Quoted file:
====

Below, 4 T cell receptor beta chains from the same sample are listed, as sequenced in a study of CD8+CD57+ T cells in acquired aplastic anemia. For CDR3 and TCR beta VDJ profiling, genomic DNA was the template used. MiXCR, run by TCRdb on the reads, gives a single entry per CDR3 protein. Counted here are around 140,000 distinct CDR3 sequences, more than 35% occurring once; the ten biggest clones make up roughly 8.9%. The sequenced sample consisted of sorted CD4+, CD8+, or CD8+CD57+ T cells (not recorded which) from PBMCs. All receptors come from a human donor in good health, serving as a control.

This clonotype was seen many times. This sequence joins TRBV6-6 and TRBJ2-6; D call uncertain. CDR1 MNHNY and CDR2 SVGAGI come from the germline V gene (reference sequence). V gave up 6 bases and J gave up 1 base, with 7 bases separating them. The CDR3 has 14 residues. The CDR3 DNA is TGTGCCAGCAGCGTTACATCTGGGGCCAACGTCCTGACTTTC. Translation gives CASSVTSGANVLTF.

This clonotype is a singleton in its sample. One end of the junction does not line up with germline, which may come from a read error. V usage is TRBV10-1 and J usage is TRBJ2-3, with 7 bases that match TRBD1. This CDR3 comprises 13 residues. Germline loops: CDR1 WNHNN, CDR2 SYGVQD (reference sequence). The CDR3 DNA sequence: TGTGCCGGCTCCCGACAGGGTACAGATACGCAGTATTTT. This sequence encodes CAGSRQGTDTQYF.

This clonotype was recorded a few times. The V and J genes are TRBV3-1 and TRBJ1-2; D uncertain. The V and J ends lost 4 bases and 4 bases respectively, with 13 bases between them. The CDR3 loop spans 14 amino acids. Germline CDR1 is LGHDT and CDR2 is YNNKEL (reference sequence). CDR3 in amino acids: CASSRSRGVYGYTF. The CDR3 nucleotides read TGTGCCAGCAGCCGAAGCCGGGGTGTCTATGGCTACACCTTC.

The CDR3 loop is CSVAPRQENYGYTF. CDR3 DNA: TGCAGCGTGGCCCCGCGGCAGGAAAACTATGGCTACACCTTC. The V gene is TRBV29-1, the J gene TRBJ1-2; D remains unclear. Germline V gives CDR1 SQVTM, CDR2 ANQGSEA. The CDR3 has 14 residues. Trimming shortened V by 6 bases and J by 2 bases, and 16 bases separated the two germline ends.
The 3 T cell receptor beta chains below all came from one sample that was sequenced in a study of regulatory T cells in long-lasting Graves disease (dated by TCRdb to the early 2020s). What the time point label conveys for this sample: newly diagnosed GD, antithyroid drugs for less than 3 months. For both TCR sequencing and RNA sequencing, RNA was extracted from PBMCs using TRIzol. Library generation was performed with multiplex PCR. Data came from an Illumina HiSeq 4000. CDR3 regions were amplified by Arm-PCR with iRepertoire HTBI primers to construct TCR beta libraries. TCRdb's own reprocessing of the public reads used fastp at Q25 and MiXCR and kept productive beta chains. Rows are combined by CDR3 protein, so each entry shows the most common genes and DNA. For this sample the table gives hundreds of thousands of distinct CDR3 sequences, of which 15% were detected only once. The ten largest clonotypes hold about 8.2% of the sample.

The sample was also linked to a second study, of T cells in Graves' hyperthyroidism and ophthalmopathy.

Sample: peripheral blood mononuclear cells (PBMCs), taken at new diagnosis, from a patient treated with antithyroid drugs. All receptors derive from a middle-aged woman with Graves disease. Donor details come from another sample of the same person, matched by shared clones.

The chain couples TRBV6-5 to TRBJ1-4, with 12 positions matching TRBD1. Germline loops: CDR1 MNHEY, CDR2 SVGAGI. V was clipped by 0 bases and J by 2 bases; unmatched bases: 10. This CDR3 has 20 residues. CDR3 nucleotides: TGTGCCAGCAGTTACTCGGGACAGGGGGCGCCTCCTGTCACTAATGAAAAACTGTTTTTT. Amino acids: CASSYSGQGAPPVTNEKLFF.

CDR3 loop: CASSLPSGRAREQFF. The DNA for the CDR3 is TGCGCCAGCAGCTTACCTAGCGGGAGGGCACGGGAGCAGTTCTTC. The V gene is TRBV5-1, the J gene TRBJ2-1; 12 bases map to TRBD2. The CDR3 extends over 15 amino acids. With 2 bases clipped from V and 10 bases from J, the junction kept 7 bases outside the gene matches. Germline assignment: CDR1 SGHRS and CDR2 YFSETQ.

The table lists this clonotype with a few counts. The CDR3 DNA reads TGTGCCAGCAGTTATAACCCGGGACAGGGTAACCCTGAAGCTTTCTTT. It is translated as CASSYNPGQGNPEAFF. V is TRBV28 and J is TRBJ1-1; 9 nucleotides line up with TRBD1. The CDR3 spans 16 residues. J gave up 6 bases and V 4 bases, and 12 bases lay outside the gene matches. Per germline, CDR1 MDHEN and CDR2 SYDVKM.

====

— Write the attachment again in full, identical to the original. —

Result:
Below, 4 T cell receptor beta chains from the same sample are listed, as sequenced in a study of CD8+CD57+ T cells in acquired aplastic anemia. For CDR3 and TCR beta VDJ profiling, genomic DNA was the template used. MiXCR, run by TCRdb on the reads, gives a single entry per CDR3 protein. Counted here are around 140,000 distinct CDR3 sequences, more than 35% occurring once; the ten biggest clones make up roughly 8.9%. The sequenced sample consisted of sorted CD4+, CD8+, or CD8+CD57+ T cells (not recorded which) from PBMCs. All receptors come from a human donor in good health, serving as a control.

This clonotype was seen many times. This sequence joins TRBV6-6 and TRBJ2-6; D call uncertain. CDR1 MNHNY and CDR2 SVGAGI come from the germline V gene (reference sequence). V gave up 6 bases and J gave up 1 base, with 7 bases separating them. The CDR3 has 14 residues. The CDR3 DNA is TGTGCCAGCAGCGTTACATCTGGGGCCAACGTCCTGACTTTC. Translation gives CASSVTSGANVLTF.

This clonotype is a singleton in its sample. One end of the junction does not line up with germline, which may come from a read error. V usage is TRBV10-1 and J usage is TRBJ2-3, with 7 bases that match TRBD1. This CDR3 comprises 13 residues. Germline loops: CDR1 WNHNN, CDR2 SYGVQD (reference sequence). The CDR3 DNA sequence: TGTGCCGGCTCCCGACAGGGTACAGATACGCAGTATTTT. This sequence encodes CAGSRQGTDTQYF.

This clonotype was recorded a few times. The V and J genes are TRBV3-1 and TRBJ1-2; D uncertain. The V and J ends lost 4 bases and 4 bases respectively, with 13 bases between them. The CDR3 loop spans 14 amino acids. Germline CDR1 is LGHDT and CDR2 is YNNKEL (reference sequence). CDR3 in amino acids: CASSRSRGVYGYTF. The CDR3 nucleotides read TGTGCCAGCAGCCGAAGCCGGGGTGTCTATGGCTACACCTTC.

The CDR3 loop is CSVAPRQENYGYTF. CDR3 DNA: TGCAGCGTGGCCCCGCGGCAGGAAAACTATGGCTACACCTTC. The V gene is TRBV29-1, the J gene TRBJ1-2; D remains unclear. Germline V gives CDR1 SQVTM, CDR2 ANQGSEA. The CDR3 has 14 residues. Trimming shortened V by 6 bases and J by 2 bases, and 16 bases separated the two germline ends.
The 3 T cell receptor beta chains below all came from one sample that was sequenced in a study of regulatory T cells in long-lasting Graves disease (dated by TCRdb to the early 2020s). What the time point label conveys for this sample: newly diagnosed GD, antithyroid drugs for less than 3 months. For both TCR sequencing and RNA sequencing, RNA was extracted from PBMCs using TRIzol. Library generation was performed with multiplex PCR. Data came from an Illumina HiSeq 4000. CDR3 regions were amplified by Arm-PCR with iRepertoire HTBI primers to construct TCR beta libraries. TCRdb's own reprocessing of the public reads used fastp at Q25 and MiXCR and kept productive beta chains. Rows are combined by CDR3 protein, so each entry shows the most common genes and DNA. For this sample the table gives hundreds of thousands of distinct CDR3 sequences, of which 15% were detected only once. The ten largest clonotypes hold about 8.2% of the sample.

The sample was also linked to a second study, of T cells in Graves' hyperthyroidism and ophthalmopathy.

Sample: peripheral blood mononuclear cells (PBMCs), taken at new diagnosis, from a patient treated with antithyroid drugs. All receptors derive from a middle-aged woman with Graves disease. Donor details come from another sample of the same person, matched by shared clones.

The chain couples TRBV6-5 to TRBJ1-4, with 12 positions matching TRBD1. Germline loops: CDR1 MNHEY, CDR2 SVGAGI. V was clipped by 0 bases and J by 2 bases; unmatched bases: 10. This CDR3 has 20 residues. CDR3 nucleotides: TGTGCCAGCAGTTACTCGGGACAGGGGGCGCCTCCTGTCACTAATGAAAAACTGTTTTTT. Amino acids: CASSYSGQGAPPVTNEKLFF.

CDR3 loop: CASSLPSGRAREQFF. The DNA for the CDR3 is TGCGCCAGCAGCTTACCTAGCGGGAGGGCACGGGAGCAGTTCTTC. The V gene is TRBV5-1, the J gene TRBJ2-1; 12 bases map to TRBD2. The CDR3 extends over 15 amino acids. With 2 bases clipped from V and 10 bases from J, the junction kept 7 bases outside the gene matches. Germline assignment: CDR1 SGHRS and CDR2 YFSETQ.

The table lists this clonotype with a few counts. The CDR3 DNA reads TGTGCCAGCAGTTATAACCCGGGACAGGGTAACCCTGAAGCTTTCTTT. It is translated as CASSYNPGQGNPEAFF. V is TRBV28 and J is TRBJ1-1; 9 nucleotides line up with TRBD1. The CDR3 spans 16 residues. J gave up 6 bases and V 4 bases, and 12 bases lay outside the gene matches. Per germline, CDR1 MDHEN and CDR2 SYDVKM.